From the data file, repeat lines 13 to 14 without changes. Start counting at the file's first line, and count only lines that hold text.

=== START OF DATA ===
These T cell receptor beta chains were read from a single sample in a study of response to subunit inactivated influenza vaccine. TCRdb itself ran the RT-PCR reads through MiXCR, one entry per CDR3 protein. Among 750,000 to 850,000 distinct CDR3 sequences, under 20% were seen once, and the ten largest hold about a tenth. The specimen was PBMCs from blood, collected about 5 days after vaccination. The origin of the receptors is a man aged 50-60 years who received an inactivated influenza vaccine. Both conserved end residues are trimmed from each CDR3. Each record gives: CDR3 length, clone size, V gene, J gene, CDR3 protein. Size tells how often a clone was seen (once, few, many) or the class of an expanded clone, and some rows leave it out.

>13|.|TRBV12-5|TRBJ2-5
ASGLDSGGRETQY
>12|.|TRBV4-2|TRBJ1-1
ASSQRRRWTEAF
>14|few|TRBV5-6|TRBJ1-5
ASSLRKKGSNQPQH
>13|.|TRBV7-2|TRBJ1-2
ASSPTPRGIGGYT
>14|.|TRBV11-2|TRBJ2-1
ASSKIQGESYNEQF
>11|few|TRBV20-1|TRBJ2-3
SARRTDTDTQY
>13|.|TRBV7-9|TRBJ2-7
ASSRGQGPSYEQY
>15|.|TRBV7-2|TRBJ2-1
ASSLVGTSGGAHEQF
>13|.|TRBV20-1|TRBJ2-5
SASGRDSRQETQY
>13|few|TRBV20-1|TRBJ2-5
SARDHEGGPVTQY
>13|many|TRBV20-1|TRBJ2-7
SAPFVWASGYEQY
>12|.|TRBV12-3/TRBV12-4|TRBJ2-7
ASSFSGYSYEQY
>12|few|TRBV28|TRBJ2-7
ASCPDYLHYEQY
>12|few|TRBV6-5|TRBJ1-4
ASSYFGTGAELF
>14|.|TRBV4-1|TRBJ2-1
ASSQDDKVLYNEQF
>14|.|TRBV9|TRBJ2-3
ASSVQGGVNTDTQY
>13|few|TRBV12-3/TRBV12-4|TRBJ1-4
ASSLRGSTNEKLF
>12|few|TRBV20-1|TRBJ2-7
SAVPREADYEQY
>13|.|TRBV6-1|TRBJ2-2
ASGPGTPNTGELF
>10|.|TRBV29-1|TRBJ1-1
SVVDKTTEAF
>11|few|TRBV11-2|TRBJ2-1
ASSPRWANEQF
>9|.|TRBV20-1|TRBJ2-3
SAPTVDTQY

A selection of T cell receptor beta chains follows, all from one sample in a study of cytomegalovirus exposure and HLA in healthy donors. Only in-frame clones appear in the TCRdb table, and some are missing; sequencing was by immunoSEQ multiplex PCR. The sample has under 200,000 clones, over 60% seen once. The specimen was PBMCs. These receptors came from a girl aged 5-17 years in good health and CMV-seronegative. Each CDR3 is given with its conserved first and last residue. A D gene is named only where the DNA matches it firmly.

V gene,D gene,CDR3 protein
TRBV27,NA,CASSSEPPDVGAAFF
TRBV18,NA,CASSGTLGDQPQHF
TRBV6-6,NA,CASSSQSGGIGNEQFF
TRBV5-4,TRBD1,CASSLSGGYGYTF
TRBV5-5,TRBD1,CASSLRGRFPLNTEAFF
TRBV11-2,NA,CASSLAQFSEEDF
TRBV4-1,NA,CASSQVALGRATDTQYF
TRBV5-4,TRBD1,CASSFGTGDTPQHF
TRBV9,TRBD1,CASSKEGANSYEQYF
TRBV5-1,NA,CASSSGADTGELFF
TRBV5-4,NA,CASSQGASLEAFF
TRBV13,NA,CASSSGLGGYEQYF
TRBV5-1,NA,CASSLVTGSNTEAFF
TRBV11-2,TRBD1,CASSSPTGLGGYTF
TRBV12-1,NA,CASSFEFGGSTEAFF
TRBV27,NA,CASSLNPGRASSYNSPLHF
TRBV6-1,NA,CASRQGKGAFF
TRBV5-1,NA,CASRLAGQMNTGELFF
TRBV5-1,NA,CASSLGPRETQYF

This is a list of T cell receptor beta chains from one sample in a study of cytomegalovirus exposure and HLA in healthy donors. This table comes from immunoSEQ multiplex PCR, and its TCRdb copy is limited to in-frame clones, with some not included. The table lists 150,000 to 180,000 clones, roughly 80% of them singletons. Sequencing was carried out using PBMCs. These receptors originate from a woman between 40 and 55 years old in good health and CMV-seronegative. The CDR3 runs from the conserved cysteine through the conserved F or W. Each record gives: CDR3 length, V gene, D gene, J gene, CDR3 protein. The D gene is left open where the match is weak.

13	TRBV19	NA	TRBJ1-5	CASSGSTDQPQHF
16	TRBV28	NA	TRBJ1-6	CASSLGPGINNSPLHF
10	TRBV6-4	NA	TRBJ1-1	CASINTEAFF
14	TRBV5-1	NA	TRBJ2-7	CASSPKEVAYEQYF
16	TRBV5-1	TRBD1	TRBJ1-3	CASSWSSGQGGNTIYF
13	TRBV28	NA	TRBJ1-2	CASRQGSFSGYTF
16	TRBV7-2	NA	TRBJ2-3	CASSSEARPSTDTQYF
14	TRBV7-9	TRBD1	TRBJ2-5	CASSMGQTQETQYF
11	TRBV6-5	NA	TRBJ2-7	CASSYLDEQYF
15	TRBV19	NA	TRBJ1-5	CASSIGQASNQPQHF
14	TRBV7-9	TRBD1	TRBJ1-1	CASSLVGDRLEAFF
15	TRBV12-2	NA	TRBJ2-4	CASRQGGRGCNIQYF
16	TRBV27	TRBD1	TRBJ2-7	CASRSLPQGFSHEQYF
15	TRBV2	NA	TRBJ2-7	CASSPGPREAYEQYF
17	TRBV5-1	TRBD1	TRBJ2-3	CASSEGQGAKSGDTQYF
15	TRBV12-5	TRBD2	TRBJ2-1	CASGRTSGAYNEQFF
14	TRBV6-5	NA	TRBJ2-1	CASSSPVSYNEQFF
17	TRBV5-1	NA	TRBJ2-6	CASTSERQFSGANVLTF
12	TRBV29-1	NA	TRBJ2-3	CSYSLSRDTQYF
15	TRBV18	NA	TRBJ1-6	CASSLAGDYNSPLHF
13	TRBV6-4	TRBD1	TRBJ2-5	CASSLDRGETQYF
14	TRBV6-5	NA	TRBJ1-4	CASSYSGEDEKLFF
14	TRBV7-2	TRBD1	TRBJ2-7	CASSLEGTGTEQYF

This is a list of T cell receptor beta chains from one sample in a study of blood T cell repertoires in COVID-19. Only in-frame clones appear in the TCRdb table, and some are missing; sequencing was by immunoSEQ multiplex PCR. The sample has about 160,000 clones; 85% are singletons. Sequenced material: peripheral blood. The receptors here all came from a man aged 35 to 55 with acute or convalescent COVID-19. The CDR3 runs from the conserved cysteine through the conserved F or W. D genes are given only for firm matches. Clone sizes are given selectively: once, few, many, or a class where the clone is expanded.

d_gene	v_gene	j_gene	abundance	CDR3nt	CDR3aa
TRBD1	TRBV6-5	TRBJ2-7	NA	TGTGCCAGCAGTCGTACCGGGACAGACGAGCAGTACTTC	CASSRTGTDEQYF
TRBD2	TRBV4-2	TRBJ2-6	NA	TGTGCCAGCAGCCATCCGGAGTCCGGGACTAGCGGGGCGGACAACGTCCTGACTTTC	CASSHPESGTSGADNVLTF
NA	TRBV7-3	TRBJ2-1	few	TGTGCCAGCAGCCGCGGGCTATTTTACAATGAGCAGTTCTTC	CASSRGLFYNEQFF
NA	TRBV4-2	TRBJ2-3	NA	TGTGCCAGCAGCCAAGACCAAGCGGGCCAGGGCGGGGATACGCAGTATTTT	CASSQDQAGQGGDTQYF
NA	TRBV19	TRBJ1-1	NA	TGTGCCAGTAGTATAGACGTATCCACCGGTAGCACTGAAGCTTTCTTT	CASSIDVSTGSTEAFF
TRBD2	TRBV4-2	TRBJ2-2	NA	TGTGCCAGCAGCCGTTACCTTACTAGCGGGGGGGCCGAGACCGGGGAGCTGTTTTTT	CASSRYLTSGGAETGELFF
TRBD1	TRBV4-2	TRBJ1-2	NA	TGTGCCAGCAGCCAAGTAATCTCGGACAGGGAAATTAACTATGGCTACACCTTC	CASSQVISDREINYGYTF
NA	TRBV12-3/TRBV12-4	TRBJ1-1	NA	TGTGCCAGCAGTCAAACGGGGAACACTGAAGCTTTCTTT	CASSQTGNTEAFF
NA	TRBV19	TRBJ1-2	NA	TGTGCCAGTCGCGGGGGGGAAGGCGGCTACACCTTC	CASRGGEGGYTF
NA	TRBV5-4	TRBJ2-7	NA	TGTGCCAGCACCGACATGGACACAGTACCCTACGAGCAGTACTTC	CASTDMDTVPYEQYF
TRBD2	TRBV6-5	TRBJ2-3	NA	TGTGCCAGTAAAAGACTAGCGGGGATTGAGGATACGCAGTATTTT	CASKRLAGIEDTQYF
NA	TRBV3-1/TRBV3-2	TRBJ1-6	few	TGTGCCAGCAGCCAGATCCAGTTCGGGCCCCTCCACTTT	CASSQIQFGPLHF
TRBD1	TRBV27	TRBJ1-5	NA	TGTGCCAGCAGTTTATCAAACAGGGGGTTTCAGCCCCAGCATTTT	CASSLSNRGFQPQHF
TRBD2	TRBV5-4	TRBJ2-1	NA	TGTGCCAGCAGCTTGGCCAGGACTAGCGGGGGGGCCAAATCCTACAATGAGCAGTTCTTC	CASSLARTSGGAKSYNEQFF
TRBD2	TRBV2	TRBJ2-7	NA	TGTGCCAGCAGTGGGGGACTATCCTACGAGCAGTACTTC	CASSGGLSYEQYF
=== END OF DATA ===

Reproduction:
SARRTDTDTQY
>13|.|TRBV7-9|TRBJ2-7